From Peter Carr
Carr’s-brook. July 20th 1803.
We arrived here on the 14th, all well, and found the accomodations on the road by Stevensburg, much better than we expected. The hospitality and politeness of Strode induced us to stay a day with him, greatly to the advantage of ourselves and horses. From what I heard in that neighbourhood, you will find the Marquis’s road, a difficult one for a carriage.
Since my arrival, I met accidentally in Charlottesville, Mr Daniel of Cumberland, to whom you talked of offering the place of Judge, in the District of Columbia. In the course of conversation I sounded him on the subject, and am inclined to think he would accept it. If he would, I am sure there is no man who would discharge its duties with more integrity and ability. Mr Madison is well acquainted with him, and I believe will add his sanction to this opinion. I heard yesterday from Edge-hill, and they were all well. Accept assurances of my sincere and affectionate attachment.
RC (DNA: RG 59, LAR); endorsed by TJ as received 27 July and so recorded in SJL.
Carr here offered information on William daniel, a lawyer who represented Cumberland County in the Virginia General Assembly for a number of years and later served as a judge in the state’s General Court (DVB description begins John T. Kneebone and others, eds., Dictionary of Virginia Biography, Richmond, 1998- , 3 vols. description ends , 3:694-5; Leonard, General Assembly description begins Cynthia Miller Leonard, comp., The General Assembly of Virginia, July 30, 1619-January 11, 1978: A Bicentennial Register of Members, Richmond, 1978 description ends , 211, 215, 219, 223, 227, 242, 246, 250, 254, 259, 265, 269). In a letter of 23 July, Daniel requested more information from Carr and explained that although it was “probable” that he would “accept an appointment” as circuit court judge for the district of columbia, Carr should not assume Daniel “to be bound to accept or refuse by this note” (RC in DNA: RG 59, LAR; endorsed by TJ: “Daniel Wm. to P. Carr to be judge of Columbia”).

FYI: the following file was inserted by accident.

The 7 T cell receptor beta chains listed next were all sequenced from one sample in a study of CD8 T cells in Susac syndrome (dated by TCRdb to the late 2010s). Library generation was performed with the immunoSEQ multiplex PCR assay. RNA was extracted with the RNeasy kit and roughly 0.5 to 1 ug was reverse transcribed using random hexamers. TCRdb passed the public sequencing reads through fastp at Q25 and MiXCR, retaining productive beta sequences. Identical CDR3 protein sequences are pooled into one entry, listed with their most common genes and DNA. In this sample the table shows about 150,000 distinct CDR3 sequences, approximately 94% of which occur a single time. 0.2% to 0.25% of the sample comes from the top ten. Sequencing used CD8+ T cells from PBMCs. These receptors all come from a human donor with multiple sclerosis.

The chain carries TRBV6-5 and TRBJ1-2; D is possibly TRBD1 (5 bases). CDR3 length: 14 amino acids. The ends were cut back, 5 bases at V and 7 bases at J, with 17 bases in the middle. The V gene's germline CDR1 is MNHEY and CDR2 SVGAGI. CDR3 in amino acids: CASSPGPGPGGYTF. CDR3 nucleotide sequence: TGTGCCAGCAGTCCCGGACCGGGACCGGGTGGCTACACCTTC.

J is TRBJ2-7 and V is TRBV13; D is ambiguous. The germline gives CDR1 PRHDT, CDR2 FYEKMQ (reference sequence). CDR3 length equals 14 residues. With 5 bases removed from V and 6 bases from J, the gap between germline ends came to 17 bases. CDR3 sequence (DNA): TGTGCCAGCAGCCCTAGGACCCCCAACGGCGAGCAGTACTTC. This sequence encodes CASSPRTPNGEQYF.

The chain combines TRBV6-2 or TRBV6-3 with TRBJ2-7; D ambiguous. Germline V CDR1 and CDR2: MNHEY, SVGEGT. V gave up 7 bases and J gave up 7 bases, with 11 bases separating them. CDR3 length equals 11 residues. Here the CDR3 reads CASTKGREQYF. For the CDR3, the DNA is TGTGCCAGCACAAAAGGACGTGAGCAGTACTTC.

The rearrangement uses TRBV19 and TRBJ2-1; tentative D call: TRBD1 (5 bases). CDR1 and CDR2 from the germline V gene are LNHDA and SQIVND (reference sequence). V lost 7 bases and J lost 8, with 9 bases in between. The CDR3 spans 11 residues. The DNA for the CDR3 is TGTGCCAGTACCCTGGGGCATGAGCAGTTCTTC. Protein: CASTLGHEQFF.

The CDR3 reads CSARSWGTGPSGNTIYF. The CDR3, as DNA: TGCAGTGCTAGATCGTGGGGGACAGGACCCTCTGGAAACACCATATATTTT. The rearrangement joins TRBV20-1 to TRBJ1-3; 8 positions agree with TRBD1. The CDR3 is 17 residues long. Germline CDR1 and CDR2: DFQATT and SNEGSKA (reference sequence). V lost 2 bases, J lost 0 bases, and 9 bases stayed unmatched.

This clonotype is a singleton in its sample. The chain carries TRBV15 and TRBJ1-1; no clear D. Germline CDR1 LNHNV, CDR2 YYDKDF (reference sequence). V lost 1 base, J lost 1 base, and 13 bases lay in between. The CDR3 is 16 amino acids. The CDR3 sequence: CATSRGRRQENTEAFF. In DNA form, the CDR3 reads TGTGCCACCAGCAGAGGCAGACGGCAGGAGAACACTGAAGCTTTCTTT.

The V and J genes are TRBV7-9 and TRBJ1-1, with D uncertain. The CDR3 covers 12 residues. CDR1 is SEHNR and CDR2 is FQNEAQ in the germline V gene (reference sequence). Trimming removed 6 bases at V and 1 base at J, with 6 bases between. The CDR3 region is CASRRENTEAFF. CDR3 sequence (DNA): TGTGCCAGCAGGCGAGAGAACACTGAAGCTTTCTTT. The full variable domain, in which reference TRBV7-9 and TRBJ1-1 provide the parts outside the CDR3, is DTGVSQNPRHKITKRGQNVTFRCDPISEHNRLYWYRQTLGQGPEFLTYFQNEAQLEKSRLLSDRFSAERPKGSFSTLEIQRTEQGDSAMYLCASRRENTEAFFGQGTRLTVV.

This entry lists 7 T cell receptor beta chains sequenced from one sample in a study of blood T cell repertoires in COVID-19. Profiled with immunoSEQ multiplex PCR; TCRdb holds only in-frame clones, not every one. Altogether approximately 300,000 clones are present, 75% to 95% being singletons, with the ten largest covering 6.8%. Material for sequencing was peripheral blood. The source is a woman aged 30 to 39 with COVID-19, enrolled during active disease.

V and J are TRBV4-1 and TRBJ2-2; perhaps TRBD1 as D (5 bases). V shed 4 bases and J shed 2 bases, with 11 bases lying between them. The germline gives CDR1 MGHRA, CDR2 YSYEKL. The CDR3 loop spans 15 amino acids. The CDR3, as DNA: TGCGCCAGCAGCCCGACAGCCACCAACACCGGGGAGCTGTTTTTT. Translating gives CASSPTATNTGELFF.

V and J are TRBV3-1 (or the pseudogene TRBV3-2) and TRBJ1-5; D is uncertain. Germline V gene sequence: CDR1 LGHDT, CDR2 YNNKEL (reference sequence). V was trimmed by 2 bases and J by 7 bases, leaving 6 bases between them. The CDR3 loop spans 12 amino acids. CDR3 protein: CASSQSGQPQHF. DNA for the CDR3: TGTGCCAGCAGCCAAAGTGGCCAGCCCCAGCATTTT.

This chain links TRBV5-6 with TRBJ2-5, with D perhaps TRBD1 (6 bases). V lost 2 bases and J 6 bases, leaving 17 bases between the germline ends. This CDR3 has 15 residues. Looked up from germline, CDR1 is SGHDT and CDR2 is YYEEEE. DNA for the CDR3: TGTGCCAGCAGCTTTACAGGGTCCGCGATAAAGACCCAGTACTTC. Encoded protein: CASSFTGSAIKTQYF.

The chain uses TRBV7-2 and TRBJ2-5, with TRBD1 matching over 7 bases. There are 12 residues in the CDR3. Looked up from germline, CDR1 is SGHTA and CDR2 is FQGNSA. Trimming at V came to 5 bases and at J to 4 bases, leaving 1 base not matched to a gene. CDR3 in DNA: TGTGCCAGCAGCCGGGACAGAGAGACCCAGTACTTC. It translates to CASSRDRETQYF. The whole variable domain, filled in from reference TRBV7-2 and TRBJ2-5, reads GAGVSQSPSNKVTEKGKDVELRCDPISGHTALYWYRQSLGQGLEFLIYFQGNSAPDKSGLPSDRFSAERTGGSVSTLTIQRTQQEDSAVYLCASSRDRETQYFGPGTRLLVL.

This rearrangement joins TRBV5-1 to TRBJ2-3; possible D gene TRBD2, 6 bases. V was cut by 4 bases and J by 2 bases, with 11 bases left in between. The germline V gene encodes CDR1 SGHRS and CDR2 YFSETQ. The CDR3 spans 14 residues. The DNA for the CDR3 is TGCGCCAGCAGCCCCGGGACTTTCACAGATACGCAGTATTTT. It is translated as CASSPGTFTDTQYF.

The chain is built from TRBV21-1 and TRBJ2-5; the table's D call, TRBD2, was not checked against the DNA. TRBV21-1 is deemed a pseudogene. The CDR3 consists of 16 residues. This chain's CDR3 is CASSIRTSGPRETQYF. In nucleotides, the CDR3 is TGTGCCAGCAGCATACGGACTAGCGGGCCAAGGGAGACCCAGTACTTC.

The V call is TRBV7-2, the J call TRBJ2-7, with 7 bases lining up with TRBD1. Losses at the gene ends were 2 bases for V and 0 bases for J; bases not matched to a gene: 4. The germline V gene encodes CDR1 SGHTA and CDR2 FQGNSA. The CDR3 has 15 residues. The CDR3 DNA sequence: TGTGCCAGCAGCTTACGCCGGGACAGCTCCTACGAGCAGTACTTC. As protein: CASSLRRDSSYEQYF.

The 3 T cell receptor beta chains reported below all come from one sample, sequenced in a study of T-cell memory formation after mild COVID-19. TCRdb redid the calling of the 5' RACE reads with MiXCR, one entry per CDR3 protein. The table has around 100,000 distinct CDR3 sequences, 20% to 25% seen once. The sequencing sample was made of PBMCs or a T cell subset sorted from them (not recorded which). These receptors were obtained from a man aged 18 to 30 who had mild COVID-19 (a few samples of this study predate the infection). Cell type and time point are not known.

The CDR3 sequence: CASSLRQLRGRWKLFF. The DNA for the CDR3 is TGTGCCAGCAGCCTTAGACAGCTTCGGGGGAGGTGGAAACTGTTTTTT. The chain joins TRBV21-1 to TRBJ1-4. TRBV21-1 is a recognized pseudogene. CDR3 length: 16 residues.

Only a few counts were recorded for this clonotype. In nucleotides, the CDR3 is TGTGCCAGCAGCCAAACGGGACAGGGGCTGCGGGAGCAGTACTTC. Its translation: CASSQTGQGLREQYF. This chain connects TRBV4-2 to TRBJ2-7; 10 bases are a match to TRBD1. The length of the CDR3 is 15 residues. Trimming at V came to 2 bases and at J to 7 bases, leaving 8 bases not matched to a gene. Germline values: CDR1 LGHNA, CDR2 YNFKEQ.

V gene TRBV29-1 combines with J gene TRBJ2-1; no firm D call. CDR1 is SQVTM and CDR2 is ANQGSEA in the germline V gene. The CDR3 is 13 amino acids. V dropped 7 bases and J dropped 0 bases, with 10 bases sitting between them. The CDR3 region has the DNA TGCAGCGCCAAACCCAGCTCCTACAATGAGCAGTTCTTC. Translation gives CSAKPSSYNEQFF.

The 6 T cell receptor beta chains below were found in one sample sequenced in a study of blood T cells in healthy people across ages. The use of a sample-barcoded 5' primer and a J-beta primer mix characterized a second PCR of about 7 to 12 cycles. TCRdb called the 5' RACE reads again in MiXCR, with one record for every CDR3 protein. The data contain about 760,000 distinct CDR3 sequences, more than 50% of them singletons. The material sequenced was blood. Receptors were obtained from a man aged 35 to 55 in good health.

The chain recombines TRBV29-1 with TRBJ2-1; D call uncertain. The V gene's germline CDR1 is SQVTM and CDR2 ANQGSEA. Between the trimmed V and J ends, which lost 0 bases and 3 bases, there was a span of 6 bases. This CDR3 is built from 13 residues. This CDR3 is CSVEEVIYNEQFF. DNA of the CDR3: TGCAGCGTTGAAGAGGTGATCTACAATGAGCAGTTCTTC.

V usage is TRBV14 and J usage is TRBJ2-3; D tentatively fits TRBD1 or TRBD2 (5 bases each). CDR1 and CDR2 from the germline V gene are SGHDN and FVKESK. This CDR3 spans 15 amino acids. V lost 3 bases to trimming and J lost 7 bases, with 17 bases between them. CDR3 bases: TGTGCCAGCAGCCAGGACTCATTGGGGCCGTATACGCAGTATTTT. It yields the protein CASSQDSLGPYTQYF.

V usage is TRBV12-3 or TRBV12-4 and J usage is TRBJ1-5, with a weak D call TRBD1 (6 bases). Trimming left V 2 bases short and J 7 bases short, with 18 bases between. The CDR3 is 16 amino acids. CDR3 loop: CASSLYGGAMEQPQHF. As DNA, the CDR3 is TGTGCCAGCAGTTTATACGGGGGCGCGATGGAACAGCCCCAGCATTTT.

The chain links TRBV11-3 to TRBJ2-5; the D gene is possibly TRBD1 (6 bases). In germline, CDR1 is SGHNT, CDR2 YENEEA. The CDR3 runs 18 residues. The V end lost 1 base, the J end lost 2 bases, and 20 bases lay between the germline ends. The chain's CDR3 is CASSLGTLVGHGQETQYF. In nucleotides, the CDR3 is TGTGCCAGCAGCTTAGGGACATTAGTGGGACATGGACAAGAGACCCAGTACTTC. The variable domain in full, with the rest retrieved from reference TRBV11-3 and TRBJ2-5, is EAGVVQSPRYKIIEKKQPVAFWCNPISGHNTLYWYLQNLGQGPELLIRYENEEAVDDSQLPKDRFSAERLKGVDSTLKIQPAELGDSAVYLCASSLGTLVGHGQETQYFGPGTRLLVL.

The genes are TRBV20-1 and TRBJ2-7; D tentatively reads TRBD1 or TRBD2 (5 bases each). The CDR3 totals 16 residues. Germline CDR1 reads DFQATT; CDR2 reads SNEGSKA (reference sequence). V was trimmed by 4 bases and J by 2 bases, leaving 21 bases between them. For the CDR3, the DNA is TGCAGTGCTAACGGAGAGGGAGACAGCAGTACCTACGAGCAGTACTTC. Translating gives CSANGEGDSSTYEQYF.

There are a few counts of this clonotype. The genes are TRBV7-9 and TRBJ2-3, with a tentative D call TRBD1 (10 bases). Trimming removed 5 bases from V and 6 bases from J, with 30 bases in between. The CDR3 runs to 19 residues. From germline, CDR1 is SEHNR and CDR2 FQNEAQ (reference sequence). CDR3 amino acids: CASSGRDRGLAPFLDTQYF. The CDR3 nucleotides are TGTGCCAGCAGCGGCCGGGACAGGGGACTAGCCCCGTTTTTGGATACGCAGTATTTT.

For the impending court vacancy, see John Thomson Mason to TJ, 7 July 1803.